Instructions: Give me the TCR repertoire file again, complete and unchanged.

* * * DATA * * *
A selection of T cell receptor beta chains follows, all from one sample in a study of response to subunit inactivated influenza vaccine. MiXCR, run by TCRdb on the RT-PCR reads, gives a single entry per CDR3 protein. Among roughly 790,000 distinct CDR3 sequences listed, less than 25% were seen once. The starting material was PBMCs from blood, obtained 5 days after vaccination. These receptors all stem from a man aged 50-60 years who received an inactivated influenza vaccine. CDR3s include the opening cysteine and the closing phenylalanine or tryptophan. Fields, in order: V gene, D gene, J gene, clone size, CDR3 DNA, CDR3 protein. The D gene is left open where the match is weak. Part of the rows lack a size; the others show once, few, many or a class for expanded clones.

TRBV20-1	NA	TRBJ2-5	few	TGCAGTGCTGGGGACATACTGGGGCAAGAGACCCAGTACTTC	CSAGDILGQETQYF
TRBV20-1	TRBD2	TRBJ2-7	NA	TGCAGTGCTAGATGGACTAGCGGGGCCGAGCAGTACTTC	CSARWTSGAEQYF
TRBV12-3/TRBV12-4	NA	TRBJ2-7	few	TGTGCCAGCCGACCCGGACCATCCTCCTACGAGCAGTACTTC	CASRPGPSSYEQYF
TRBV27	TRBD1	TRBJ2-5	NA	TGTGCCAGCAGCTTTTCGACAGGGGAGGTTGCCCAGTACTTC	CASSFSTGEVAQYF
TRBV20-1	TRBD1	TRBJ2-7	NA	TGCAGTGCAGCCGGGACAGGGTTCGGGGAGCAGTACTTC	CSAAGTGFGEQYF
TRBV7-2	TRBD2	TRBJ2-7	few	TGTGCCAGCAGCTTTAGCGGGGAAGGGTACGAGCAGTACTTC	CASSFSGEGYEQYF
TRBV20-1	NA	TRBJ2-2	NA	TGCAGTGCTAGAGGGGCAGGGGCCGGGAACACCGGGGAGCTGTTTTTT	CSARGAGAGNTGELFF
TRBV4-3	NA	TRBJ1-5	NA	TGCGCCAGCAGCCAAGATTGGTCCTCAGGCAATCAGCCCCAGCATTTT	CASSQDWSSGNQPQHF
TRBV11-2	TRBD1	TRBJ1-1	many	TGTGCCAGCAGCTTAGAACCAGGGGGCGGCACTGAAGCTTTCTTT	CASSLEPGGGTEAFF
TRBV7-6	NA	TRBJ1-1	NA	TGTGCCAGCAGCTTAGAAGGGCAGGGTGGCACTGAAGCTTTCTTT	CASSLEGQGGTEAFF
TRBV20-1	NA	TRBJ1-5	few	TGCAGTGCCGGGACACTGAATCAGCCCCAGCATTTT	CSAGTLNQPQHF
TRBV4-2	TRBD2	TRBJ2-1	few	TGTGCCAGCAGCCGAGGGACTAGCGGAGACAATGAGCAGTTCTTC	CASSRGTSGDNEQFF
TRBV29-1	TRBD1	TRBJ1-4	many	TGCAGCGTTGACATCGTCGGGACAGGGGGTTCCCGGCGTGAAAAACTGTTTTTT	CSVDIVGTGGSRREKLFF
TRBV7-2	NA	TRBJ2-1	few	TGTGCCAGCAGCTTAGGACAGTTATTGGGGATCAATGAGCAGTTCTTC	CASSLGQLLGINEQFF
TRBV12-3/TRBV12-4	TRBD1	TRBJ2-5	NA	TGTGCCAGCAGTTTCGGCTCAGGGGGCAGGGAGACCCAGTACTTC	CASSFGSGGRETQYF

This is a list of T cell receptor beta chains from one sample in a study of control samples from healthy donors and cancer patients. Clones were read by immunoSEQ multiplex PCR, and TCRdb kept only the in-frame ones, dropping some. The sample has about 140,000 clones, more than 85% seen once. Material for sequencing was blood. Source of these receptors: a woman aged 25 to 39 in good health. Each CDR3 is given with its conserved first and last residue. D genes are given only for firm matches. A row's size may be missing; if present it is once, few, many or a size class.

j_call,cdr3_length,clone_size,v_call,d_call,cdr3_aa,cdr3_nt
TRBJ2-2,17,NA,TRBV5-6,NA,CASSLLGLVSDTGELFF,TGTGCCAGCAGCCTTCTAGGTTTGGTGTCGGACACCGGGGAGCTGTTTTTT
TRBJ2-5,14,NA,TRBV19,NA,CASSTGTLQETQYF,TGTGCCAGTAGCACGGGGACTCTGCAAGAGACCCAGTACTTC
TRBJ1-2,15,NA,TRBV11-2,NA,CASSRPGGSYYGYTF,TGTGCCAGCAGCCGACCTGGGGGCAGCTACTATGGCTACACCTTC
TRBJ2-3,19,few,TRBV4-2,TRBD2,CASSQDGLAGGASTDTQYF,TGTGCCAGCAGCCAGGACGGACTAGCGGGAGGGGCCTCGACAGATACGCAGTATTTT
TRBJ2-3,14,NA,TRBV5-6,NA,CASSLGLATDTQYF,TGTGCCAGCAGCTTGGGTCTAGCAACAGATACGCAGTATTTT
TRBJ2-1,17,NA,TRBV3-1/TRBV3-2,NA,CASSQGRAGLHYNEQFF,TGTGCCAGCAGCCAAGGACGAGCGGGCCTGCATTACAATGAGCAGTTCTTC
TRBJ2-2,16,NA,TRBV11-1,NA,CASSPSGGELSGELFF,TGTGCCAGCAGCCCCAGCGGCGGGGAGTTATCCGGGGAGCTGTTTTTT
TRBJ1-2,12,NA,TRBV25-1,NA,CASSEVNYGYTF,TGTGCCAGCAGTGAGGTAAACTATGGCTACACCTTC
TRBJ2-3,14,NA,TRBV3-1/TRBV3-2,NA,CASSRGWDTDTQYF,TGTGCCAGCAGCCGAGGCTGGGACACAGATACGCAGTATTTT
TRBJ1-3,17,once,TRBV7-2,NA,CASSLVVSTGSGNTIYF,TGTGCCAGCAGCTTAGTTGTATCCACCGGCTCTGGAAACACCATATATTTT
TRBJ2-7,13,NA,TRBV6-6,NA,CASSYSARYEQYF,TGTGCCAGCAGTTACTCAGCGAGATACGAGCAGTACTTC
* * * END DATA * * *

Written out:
A selection of T cell receptor beta chains follows, all from one sample in a study of response to subunit inactivated influenza vaccine. MiXCR, run by TCRdb on the RT-PCR reads, gives a single entry per CDR3 protein. Among roughly 790,000 distinct CDR3 sequences listed, less than 25% were seen once. The starting material was PBMCs from blood, obtained 5 days after vaccination. These receptors all stem from a man aged 50-60 years who received an inactivated influenza vaccine. CDR3s include the opening cysteine and the closing phenylalanine or tryptophan. Fields, in order: V gene, D gene, J gene, clone size, CDR3 DNA, CDR3 protein. The D gene is left open where the match is weak. Part of the rows lack a size; the others show once, few, many or a class for expanded clones.

TRBV20-1	NA	TRBJ2-5	few	TGCAGTGCTGGGGACATACTGGGGCAAGAGACCCAGTACTTC	CSAGDILGQETQYF
TRBV20-1	TRBD2	TRBJ2-7	NA	TGCAGTGCTAGATGGACTAGCGGGGCCGAGCAGTACTTC	CSARWTSGAEQYF
TRBV12-3/TRBV12-4	NA	TRBJ2-7	few	TGTGCCAGCCGACCCGGACCATCCTCCTACGAGCAGTACTTC	CASRPGPSSYEQYF
TRBV27	TRBD1	TRBJ2-5	NA	TGTGCCAGCAGCTTTTCGACAGGGGAGGTTGCCCAGTACTTC	CASSFSTGEVAQYF
TRBV20-1	TRBD1	TRBJ2-7	NA	TGCAGTGCAGCCGGGACAGGGTTCGGGGAGCAGTACTTC	CSAAGTGFGEQYF
TRBV7-2	TRBD2	TRBJ2-7	few	TGTGCCAGCAGCTTTAGCGGGGAAGGGTACGAGCAGTACTTC	CASSFSGEGYEQYF
TRBV20-1	NA	TRBJ2-2	NA	TGCAGTGCTAGAGGGGCAGGGGCCGGGAACACCGGGGAGCTGTTTTTT	CSARGAGAGNTGELFF
TRBV4-3	NA	TRBJ1-5	NA	TGCGCCAGCAGCCAAGATTGGTCCTCAGGCAATCAGCCCCAGCATTTT	CASSQDWSSGNQPQHF
TRBV11-2	TRBD1	TRBJ1-1	many	TGTGCCAGCAGCTTAGAACCAGGGGGCGGCACTGAAGCTTTCTTT	CASSLEPGGGTEAFF
TRBV7-6	NA	TRBJ1-1	NA	TGTGCCAGCAGCTTAGAAGGGCAGGGTGGCACTGAAGCTTTCTTT	CASSLEGQGGTEAFF
TRBV20-1	NA	TRBJ1-5	few	TGCAGTGCCGGGACACTGAATCAGCCCCAGCATTTT	CSAGTLNQPQHF
TRBV4-2	TRBD2	TRBJ2-1	few	TGTGCCAGCAGCCGAGGGACTAGCGGAGACAATGAGCAGTTCTTC	CASSRGTSGDNEQFF
TRBV29-1	TRBD1	TRBJ1-4	many	TGCAGCGTTGACATCGTCGGGACAGGGGGTTCCCGGCGTGAAAAACTGTTTTTT	CSVDIVGTGGSRREKLFF
TRBV7-2	NA	TRBJ2-1	few	TGTGCCAGCAGCTTAGGACAGTTATTGGGGATCAATGAGCAGTTCTTC	CASSLGQLLGINEQFF
TRBV12-3/TRBV12-4	TRBD1	TRBJ2-5	NA	TGTGCCAGCAGTTTCGGCTCAGGGGGCAGGGAGACCCAGTACTTC	CASSFGSGGRETQYF

This is a list of T cell receptor beta chains from one sample in a study of control samples from healthy donors and cancer patients. Clones were read by immunoSEQ multiplex PCR, and TCRdb kept only the in-frame ones, dropping some. The sample has about 140,000 clones, more than 85% seen once. Material for sequencing was blood. Source of these receptors: a woman aged 25 to 39 in good health. Each CDR3 is given with its conserved first and last residue. D genes are given only for firm matches. A row's size may be missing; if present it is once, few, many or a size class.

j_call,cdr3_length,clone_size,v_call,d_call,cdr3_aa,cdr3_nt
TRBJ2-2,17,NA,TRBV5-6,NA,CASSLLGLVSDTGELFF,TGTGCCAGCAGCCTTCTAGGTTTGGTGTCGGACACCGGGGAGCTGTTTTTT
TRBJ2-5,14,NA,TRBV19,NA,CASSTGTLQETQYF,TGTGCCAGTAGCACGGGGACTCTGCAAGAGACCCAGTACTTC
TRBJ1-2,15,NA,TRBV11-2,NA,CASSRPGGSYYGYTF,TGTGCCAGCAGCCGACCTGGGGGCAGCTACTATGGCTACACCTTC
TRBJ2-3,19,few,TRBV4-2,TRBD2,CASSQDGLAGGASTDTQYF,TGTGCCAGCAGCCAGGACGGACTAGCGGGAGGGGCCTCGACAGATACGCAGTATTTT
TRBJ2-3,14,NA,TRBV5-6,NA,CASSLGLATDTQYF,TGTGCCAGCAGCTTGGGTCTAGCAACAGATACGCAGTATTTT
TRBJ2-1,17,NA,TRBV3-1/TRBV3-2,NA,CASSQGRAGLHYNEQFF,TGTGCCAGCAGCCAAGGACGAGCGGGCCTGCATTACAATGAGCAGTTCTTC
TRBJ2-2,16,NA,TRBV11-1,NA,CASSPSGGELSGELFF,TGTGCCAGCAGCCCCAGCGGCGGGGAGTTATCCGGGGAGCTGTTTTTT
TRBJ1-2,12,NA,TRBV25-1,NA,CASSEVNYGYTF,TGTGCCAGCAGTGAGGTAAACTATGGCTACACCTTC
TRBJ2-3,14,NA,TRBV3-1/TRBV3-2,NA,CASSRGWDTDTQYF,TGTGCCAGCAGCCGAGGCTGGGACACAGATACGCAGTATTTT
TRBJ1-3,17,once,TRBV7-2,NA,CASSLVVSTGSGNTIYF,TGTGCCAGCAGCTTAGTTGTATCCACCGGCTCTGGAAACACCATATATTTT
TRBJ2-7,13,NA,TRBV6-6,NA,CASSYSARYEQYF,TGTGCCAGCAGTTACTCAGCGAGATACGAGCAGTACTTC